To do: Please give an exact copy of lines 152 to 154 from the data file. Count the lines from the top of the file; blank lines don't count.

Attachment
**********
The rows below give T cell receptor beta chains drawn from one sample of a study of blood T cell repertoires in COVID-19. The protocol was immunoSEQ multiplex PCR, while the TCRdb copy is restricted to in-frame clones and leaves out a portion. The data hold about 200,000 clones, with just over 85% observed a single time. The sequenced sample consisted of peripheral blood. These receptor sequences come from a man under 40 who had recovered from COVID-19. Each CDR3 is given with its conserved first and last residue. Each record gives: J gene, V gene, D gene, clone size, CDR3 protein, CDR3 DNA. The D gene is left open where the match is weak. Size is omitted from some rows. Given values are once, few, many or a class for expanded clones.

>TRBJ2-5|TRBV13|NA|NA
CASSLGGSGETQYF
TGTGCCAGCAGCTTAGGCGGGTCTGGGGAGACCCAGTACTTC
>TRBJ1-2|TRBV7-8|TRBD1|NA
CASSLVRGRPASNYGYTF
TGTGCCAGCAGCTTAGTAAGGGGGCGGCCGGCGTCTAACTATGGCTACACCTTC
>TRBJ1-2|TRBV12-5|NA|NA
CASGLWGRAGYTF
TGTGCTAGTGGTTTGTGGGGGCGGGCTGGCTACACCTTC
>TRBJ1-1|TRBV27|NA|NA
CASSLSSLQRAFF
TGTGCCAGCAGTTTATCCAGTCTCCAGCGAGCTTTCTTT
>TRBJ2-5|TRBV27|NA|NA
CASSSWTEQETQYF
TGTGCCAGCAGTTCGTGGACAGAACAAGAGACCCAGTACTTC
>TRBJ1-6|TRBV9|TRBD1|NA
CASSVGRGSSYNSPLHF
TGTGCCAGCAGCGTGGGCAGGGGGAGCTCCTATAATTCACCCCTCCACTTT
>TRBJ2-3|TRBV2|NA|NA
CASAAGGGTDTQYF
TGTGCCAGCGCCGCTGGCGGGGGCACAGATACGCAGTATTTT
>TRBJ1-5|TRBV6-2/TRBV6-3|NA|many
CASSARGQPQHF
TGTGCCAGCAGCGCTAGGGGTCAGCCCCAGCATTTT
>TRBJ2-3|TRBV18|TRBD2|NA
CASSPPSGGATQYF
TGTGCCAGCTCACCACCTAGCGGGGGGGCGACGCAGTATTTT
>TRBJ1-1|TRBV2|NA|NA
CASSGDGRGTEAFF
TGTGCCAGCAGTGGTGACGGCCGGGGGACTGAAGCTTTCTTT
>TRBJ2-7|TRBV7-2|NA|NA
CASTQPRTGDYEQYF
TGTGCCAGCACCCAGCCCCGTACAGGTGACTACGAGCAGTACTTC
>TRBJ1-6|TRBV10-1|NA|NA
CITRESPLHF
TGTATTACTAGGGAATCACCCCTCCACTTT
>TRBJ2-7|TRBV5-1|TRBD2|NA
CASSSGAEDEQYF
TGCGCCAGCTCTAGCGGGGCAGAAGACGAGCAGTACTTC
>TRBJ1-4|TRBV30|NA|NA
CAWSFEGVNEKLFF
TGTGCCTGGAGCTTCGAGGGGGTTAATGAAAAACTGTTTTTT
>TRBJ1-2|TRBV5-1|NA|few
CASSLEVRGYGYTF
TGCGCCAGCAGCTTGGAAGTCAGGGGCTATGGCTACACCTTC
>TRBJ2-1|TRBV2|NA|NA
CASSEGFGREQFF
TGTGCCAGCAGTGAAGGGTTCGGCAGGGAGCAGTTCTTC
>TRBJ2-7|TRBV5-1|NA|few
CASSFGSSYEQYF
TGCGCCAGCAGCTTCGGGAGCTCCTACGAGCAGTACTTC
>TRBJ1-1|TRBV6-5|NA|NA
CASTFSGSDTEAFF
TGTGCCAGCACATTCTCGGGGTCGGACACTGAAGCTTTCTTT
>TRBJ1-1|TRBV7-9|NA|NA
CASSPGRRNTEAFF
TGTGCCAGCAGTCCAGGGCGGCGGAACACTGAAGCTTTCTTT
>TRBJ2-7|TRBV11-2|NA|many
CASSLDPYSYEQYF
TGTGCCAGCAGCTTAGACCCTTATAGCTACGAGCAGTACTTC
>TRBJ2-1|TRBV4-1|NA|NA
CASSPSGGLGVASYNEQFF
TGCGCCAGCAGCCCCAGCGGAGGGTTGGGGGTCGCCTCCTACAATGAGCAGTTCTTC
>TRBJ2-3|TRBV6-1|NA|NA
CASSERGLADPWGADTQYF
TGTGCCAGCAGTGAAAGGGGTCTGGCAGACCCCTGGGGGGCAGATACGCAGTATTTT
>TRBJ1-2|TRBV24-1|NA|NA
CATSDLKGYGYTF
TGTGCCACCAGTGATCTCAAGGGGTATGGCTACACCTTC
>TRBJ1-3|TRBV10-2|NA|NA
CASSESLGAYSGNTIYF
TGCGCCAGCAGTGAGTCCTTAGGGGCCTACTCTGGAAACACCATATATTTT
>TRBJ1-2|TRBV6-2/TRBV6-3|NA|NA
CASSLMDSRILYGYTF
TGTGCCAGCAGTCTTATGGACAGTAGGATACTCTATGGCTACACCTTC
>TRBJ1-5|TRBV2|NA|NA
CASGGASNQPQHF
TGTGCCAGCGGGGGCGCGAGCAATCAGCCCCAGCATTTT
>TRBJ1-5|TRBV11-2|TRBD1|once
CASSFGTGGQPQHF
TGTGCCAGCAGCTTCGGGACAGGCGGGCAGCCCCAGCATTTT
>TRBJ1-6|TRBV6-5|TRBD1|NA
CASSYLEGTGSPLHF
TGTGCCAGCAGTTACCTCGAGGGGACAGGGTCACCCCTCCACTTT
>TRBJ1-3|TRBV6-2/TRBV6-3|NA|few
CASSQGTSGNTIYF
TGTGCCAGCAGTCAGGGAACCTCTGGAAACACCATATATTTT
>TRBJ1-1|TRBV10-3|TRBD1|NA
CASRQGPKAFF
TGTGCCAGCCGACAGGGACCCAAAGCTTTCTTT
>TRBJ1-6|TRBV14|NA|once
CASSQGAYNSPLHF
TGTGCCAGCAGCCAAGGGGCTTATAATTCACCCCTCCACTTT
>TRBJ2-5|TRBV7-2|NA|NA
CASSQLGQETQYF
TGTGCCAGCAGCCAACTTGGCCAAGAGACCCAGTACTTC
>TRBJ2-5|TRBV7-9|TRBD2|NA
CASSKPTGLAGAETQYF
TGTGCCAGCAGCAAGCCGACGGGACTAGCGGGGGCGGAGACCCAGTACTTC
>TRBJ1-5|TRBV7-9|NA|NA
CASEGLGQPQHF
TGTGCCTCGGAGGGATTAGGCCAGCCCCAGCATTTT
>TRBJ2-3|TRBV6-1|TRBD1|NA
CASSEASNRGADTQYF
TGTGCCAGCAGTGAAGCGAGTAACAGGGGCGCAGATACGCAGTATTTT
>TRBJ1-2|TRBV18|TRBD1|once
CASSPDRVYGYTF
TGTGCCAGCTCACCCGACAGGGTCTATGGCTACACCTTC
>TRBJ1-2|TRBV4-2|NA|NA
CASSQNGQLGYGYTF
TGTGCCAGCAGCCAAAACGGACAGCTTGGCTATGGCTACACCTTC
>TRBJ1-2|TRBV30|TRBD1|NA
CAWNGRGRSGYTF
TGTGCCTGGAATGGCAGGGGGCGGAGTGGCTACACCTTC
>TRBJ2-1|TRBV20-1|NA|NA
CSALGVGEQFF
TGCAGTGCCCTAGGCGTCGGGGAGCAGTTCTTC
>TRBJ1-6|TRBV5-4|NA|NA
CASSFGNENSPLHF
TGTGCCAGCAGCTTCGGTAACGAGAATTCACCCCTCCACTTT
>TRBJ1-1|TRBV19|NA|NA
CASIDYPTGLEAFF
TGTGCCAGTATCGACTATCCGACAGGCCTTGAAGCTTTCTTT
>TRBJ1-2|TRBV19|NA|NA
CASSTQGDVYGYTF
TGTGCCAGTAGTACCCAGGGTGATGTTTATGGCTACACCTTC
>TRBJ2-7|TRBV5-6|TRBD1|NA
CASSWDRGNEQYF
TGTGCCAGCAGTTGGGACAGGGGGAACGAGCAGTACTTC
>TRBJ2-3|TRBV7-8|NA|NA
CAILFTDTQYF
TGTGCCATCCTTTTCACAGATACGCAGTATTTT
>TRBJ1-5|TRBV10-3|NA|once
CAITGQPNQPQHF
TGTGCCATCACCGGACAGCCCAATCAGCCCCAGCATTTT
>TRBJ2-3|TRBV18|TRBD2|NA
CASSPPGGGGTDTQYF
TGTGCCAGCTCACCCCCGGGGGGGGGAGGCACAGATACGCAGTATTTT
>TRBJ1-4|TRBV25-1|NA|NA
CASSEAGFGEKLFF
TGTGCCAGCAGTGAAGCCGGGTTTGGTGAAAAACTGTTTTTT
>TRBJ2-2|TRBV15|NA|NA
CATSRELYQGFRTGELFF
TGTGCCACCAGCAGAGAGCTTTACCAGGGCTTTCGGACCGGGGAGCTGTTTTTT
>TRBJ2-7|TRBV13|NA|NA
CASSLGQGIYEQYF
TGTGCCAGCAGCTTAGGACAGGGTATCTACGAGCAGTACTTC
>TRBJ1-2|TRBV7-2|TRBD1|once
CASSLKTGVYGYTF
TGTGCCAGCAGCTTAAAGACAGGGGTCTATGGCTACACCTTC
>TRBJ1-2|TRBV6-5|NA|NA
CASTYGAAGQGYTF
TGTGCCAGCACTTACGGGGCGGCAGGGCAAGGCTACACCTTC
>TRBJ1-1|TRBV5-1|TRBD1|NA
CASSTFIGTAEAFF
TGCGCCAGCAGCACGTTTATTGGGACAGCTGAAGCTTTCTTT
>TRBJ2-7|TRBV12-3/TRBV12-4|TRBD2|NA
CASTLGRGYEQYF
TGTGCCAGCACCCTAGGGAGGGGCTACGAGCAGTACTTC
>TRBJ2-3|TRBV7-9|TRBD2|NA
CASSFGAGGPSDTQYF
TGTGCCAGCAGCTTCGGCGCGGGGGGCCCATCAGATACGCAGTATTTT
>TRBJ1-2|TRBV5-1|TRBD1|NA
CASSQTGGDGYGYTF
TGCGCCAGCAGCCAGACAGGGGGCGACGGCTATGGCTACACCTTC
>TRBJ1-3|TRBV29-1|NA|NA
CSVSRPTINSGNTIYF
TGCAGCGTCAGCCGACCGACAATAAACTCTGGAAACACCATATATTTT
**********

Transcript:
>TRBJ1-2|TRBV6-5|NA|NA
CASTYGAAGQGYTF
TGTGCCAGCACTTACGGGGCGGCAGGGCAAGGCTACACCTTC